How do they get away with it? By including several forms of sugar: organic cane syrup, cane crystals, evaporated cane juice, fruit juice concentrates, honey, African whoopie tree extract, unicorn tears, etc. That way they can break it up and list something like rolled oats at the top when it should be listed behind the real main ingredient: sugar.

What about the cereals with added protein? Well, it's usually the cheap stuff: soy. You know, the protein that's so junky that even quality dog food manufacturers now brag about not using it.

Then there are the calories. One popular brand of granola with several front-of-box health claims has 220 calories for half a cup. Go measure out half a cup of anything. That's a handful, maybe a few bites. Compare that to oatmeal, where you get a whole cup for about 150 calories.

Cereal makers are marketing their breakfast candy to people who want to be healthier, but also don't know much about nutrition and are too busy to read the back of the box closely. So these folks will probably eat a meal-sized bowl of that granola cereal, about 800 calories before adding milk.

So the nice lady trying to lose weight just had 1000 total calories for breakfast, probably more than half the calories she needs for the day to lose fat. "But, but, the cereal is brown! And it says it's 'heart healthy' right there on the box!" Sheesh.

One more label shenanigan: the "made with" trick. Yes, your twigs 'n leaves cereal is made with whole grains, but frog shit is "made with" natural fiber. Doesn't mean you should eat it. "Made with" is code word for "throw a pinch of something in there that average dopes think is healthy so we can brag about it on the box, then fill up the rest with the same crap we put in Captain Clowny's Kooky Krisps." Don't fall for it.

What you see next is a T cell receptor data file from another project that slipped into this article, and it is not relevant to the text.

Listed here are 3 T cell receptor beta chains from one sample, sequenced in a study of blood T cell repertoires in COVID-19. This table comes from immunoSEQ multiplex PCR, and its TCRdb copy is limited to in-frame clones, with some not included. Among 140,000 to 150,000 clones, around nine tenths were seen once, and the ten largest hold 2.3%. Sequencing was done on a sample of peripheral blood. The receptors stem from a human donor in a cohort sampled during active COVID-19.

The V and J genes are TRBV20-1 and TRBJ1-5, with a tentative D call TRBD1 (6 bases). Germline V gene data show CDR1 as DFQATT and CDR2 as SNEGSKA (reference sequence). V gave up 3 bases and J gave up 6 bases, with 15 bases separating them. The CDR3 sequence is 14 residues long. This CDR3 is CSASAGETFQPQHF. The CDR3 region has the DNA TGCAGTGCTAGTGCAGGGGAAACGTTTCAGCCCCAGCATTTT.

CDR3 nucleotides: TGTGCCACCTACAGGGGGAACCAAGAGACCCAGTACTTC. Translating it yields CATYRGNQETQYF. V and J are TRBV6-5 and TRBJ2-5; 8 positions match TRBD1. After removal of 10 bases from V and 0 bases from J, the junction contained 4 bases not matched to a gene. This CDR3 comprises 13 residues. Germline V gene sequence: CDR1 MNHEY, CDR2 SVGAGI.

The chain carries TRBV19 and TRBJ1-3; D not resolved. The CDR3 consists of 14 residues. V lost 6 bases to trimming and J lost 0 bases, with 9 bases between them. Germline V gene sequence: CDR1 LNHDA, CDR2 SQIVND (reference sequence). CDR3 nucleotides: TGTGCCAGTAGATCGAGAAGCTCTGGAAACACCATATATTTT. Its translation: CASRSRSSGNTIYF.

Now, confession time: I eat cereal. I get it at the health food store and it comes in a bag. It's puffed rice. It has one ingredient: rice. Nothing else. A full cup has 50 calories. (And by the way, it's dirt cheap.) For "milk" I use a scoop of Metabolic Drive® Protein mixed with ice-cold water. You can buy puffed corn like this too.

Rice Cereal

No, these cereals aren't quite as delightful as Honey-Cuckled Wheaty Flakes, but I prefer them to the pregnant-male look.

So, flip that box around and check the ingredient list closely. Never assume it supports your goals just because the manufacturer replaced the cartoon character with a leafy-green meadow. – Chris Shugart

Canola oil

The biggest health food imposter is polyunsaturated vegetable oils, specifically canola oil. Canola oil, otherwise known as rapeseed oil, that's been genetically modified, is a fraud.

Monsanto produces the vast majority of genetically engineered rapeseeds so they're resistant to Roundup (toxic herbicide), but that's just one concern. Typical processing methods for canola and other vegetable oils include chemicals and very high heat, which oxidizes the polyunsaturated fats and makes them rancid. Rancid oil leads to free radicals in the human body which in turn leads to inflammation. Inflammation is the source of all sorts of health issues including diabetes, cancer, and heart disease.

Furthermore, any appreciable amount of heart healthy omega-3 fatty acids found in canola oil are in the plant form, specifically alpha linolenic acid, that's nearly useless due to the human body's inefficiency at converting it to a useable form. Go eat wild caught salmon if you want omega-3s because the marketing on the heart healthy benefits of canola oil is a joke.